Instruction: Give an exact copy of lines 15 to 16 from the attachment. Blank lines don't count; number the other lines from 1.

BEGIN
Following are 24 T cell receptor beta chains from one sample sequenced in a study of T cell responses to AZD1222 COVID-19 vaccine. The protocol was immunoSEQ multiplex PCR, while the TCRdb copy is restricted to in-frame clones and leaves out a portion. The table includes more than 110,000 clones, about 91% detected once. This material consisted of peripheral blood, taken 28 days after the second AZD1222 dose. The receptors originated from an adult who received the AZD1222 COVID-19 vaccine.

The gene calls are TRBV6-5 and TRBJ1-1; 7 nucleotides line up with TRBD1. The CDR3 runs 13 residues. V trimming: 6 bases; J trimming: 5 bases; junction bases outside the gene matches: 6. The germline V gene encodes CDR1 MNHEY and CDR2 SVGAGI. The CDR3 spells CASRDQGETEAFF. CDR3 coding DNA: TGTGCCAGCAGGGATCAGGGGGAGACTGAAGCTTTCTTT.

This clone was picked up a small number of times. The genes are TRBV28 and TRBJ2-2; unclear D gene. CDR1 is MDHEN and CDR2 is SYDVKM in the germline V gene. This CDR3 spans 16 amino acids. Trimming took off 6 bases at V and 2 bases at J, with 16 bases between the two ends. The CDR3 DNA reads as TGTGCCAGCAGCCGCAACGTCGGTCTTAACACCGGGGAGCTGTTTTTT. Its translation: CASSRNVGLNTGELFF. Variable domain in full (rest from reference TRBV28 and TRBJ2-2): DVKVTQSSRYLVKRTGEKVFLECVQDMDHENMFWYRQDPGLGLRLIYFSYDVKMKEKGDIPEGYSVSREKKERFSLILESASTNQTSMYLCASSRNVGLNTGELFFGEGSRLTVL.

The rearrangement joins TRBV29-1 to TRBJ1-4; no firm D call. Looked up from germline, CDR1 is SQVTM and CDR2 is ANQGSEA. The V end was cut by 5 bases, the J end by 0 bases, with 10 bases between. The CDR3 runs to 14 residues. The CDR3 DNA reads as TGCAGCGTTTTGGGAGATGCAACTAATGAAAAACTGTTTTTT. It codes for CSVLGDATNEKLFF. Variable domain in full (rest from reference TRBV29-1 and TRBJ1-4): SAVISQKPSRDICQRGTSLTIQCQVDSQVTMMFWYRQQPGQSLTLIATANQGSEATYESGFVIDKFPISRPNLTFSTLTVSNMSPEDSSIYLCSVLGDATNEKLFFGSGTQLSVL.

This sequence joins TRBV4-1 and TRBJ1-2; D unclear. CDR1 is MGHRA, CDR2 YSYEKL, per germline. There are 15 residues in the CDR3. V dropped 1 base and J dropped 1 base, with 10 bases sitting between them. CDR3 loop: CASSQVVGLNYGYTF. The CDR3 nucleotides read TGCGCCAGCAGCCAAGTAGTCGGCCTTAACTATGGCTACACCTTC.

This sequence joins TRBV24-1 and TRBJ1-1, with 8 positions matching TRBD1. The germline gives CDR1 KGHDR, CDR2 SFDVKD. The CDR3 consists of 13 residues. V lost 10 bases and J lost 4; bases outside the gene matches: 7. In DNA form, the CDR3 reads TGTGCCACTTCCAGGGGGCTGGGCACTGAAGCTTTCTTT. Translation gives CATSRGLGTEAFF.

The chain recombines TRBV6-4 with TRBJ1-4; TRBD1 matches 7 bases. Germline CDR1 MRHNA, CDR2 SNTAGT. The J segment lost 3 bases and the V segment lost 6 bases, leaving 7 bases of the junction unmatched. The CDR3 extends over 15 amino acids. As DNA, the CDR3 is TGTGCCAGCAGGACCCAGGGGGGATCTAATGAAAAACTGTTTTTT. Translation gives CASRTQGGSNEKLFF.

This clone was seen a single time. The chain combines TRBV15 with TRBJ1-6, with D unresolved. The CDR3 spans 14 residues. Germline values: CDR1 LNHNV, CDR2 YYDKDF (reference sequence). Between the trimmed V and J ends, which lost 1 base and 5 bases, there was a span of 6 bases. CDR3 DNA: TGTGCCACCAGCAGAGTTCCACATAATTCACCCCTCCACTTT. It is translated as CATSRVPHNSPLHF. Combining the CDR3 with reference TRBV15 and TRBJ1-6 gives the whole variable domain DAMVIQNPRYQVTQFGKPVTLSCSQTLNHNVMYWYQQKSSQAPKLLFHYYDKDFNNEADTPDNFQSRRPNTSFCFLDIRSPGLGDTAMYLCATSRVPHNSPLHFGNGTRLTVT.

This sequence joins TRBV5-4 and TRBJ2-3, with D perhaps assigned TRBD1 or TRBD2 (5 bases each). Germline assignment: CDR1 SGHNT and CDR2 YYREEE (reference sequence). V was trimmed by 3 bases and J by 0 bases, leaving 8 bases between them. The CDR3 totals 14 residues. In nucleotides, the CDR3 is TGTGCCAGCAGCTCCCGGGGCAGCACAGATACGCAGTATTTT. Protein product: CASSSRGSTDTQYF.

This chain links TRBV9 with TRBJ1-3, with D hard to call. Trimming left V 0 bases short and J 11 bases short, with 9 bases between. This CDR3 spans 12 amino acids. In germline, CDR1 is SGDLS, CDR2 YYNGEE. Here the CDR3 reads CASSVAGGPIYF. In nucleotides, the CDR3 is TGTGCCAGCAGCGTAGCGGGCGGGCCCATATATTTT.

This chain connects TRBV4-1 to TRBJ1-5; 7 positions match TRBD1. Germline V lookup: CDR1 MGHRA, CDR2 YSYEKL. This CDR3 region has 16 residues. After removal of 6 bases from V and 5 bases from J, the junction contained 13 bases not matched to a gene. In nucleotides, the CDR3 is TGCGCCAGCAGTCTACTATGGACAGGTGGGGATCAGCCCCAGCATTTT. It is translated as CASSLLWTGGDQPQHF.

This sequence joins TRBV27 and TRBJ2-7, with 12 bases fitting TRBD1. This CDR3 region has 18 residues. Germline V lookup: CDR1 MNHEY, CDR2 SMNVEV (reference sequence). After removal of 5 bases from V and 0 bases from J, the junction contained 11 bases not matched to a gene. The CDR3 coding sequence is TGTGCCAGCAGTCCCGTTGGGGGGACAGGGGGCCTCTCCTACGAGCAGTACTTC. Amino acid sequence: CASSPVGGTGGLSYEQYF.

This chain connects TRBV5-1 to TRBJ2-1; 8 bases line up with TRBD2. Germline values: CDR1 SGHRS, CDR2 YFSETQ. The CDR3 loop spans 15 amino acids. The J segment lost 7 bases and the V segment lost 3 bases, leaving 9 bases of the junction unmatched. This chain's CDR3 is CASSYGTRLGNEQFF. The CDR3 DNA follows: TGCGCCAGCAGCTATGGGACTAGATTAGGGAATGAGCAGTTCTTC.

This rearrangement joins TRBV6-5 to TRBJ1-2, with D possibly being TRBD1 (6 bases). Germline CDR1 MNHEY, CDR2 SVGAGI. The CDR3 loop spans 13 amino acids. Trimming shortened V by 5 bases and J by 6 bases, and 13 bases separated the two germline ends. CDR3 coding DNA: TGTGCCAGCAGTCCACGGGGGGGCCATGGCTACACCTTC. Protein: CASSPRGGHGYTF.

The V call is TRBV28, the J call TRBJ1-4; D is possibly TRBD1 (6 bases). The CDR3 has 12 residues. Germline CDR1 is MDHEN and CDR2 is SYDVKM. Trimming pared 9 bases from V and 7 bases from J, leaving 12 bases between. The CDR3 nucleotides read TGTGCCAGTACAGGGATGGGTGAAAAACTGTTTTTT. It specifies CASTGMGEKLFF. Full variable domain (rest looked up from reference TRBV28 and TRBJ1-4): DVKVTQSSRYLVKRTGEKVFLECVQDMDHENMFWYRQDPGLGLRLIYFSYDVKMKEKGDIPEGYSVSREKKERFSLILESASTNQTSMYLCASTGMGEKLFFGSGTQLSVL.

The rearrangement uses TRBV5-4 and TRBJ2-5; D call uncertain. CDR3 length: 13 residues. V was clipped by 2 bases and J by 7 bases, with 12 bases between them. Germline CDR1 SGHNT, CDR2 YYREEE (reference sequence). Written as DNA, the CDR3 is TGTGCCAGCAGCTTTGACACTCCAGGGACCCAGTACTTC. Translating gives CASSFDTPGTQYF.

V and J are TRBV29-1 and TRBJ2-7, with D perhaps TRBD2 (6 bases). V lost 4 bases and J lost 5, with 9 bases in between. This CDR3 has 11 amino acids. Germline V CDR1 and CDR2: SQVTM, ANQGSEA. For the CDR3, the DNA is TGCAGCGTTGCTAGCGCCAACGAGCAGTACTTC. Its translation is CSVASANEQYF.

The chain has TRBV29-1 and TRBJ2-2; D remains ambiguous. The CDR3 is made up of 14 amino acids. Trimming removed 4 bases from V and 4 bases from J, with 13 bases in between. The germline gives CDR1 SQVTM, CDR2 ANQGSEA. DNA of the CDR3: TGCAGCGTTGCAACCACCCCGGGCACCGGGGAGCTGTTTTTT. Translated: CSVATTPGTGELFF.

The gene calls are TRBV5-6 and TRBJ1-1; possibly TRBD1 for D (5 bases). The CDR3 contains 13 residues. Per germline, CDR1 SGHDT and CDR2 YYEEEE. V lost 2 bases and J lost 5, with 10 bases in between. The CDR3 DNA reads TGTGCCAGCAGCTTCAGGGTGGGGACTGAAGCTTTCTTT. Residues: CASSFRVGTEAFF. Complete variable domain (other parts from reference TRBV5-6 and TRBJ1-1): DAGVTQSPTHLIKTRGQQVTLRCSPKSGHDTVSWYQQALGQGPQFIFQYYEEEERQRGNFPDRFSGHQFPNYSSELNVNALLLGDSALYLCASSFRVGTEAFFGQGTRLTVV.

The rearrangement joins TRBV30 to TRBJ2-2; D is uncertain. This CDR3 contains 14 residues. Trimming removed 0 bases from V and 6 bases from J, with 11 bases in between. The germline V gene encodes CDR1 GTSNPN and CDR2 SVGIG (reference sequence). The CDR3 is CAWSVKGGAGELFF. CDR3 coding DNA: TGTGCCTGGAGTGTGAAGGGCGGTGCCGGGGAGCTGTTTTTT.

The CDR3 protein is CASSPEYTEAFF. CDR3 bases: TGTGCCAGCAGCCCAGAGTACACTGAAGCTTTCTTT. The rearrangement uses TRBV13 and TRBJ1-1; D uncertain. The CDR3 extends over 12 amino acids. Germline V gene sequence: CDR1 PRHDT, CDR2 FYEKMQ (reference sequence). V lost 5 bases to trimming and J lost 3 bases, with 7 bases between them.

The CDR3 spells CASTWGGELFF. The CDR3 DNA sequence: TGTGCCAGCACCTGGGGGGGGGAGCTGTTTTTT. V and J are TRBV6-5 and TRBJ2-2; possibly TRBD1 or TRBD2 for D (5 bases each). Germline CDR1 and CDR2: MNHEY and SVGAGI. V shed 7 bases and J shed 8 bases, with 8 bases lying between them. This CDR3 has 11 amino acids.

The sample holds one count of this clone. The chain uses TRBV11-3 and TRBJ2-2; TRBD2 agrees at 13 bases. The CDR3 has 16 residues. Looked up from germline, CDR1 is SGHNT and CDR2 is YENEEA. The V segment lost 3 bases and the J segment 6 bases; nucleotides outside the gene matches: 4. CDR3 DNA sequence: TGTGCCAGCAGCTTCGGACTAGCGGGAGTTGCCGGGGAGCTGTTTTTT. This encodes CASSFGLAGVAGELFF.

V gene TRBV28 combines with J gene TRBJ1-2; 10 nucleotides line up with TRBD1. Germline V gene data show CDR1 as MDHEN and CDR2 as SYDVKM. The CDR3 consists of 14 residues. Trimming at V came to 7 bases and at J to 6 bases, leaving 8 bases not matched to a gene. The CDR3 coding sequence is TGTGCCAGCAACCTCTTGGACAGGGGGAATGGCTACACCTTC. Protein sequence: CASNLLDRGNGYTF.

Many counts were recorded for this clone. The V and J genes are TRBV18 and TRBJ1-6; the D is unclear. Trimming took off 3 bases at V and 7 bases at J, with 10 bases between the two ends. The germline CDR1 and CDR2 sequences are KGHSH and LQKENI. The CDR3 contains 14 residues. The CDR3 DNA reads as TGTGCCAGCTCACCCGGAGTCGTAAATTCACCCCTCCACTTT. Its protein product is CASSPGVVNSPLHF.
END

The V call is TRBV28, the J call TRBJ1-4; D is possibly TRBD1 (6 bases). The CDR3 has 12 residues. Germline CDR1 is MDHEN and CDR2 is SYDVKM. Trimming pared 9 bases from V and 7 bases from J, leaving 12 bases between. The CDR3 nucleotides read TGTGCCAGTACAGGGATGGGTGAAAAACTGTTTTTT. It specifies CASTGMGEKLFF. Full variable domain (rest looked up from reference TRBV28 and TRBJ1-4): DVKVTQSSRYLVKRTGEKVFLECVQDMDHENMFWYRQDPGLGLRLIYFSYDVKMKEKGDIPEGYSVSREKKERFSLILESASTNQTSMYLCASTGMGEKLFFGSGTQLSVL.

The rearrangement uses TRBV5-4 and TRBJ2-5; D call uncertain. CDR3 length: 13 residues. V was clipped by 2 bases and J by 7 bases, with 12 bases between them. Germline CDR1 SGHNT, CDR2 YYREEE (reference sequence). Written as DNA, the CDR3 is TGTGCCAGCAGCTTTGACACTCCAGGGACCCAGTACTTC. Translating gives CASSFDTPGTQYF.